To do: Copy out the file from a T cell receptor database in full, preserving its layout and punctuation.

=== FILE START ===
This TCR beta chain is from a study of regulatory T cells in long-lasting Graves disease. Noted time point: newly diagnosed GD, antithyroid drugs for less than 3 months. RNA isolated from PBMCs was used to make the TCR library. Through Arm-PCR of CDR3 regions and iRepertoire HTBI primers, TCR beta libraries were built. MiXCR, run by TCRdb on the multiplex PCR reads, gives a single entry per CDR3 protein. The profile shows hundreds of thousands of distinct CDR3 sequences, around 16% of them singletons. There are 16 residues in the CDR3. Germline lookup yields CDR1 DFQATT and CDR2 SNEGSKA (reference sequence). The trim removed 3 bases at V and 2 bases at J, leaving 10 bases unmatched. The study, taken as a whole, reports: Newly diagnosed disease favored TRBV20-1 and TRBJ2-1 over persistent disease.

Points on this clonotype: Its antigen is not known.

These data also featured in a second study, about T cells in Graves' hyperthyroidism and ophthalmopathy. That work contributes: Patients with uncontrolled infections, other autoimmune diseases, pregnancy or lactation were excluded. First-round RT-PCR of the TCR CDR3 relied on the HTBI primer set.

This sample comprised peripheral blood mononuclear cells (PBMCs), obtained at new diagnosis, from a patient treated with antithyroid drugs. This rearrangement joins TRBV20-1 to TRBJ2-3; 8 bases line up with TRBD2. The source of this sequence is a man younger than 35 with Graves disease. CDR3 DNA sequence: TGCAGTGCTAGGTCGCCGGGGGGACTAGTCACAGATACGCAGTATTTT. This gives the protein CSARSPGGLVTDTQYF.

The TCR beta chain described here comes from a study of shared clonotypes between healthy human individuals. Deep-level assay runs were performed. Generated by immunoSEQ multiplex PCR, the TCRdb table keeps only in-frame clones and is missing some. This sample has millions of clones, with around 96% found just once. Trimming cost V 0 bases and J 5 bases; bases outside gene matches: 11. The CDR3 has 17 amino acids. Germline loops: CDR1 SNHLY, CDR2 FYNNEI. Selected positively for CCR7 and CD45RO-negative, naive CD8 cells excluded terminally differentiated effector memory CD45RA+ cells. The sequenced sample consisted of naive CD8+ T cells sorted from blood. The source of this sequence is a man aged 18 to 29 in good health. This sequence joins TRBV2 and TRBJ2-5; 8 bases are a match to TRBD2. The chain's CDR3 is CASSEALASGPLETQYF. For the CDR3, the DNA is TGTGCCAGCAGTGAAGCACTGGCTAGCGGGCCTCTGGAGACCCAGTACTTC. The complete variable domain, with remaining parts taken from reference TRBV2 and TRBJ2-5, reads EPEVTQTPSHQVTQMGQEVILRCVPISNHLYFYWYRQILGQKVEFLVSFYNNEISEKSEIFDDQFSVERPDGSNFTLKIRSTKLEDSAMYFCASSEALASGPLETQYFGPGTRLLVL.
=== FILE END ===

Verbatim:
This TCR beta chain is from a study of regulatory T cells in long-lasting Graves disease. Noted time point: newly diagnosed GD, antithyroid drugs for less than 3 months. RNA isolated from PBMCs was used to make the TCR library. Through Arm-PCR of CDR3 regions and iRepertoire HTBI primers, TCR beta libraries were built. MiXCR, run by TCRdb on the multiplex PCR reads, gives a single entry per CDR3 protein. The profile shows hundreds of thousands of distinct CDR3 sequences, around 16% of them singletons. There are 16 residues in the CDR3. Germline lookup yields CDR1 DFQATT and CDR2 SNEGSKA (reference sequence). The trim removed 3 bases at V and 2 bases at J, leaving 10 bases unmatched. The study, taken as a whole, reports: Newly diagnosed disease favored TRBV20-1 and TRBJ2-1 over persistent disease.

Points on this clonotype: Its antigen is not known.

These data also featured in a second study, about T cells in Graves' hyperthyroidism and ophthalmopathy. That work contributes: Patients with uncontrolled infections, other autoimmune diseases, pregnancy or lactation were excluded. First-round RT-PCR of the TCR CDR3 relied on the HTBI primer set.

This sample comprised peripheral blood mononuclear cells (PBMCs), obtained at new diagnosis, from a patient treated with antithyroid drugs. This rearrangement joins TRBV20-1 to TRBJ2-3; 8 bases line up with TRBD2. The source of this sequence is a man younger than 35 with Graves disease. CDR3 DNA sequence: TGCAGTGCTAGGTCGCCGGGGGGACTAGTCACAGATACGCAGTATTTT. This gives the protein CSARSPGGLVTDTQYF.

The TCR beta chain described here comes from a study of shared clonotypes between healthy human individuals. Deep-level assay runs were performed. Generated by immunoSEQ multiplex PCR, the TCRdb table keeps only in-frame clones and is missing some. This sample has millions of clones, with around 96% found just once. Trimming cost V 0 bases and J 5 bases; bases outside gene matches: 11. The CDR3 has 17 amino acids. Germline loops: CDR1 SNHLY, CDR2 FYNNEI. Selected positively for CCR7 and CD45RO-negative, naive CD8 cells excluded terminally differentiated effector memory CD45RA+ cells. The sequenced sample consisted of naive CD8+ T cells sorted from blood. The source of this sequence is a man aged 18 to 29 in good health. This sequence joins TRBV2 and TRBJ2-5; 8 bases are a match to TRBD2. The chain's CDR3 is CASSEALASGPLETQYF. For the CDR3, the DNA is TGTGCCAGCAGTGAAGCACTGGCTAGCGGGCCTCTGGAGACCCAGTACTTC. The complete variable domain, with remaining parts taken from reference TRBV2 and TRBJ2-5, reads EPEVTQTPSHQVTQMGQEVILRCVPISNHLYFYWYRQILGQKVEFLVSFYNNEISEKSEIFDDQFSVERPDGSNFTLKIRSTKLEDSAMYFCASSEALASGPLETQYFGPGTRLLVL.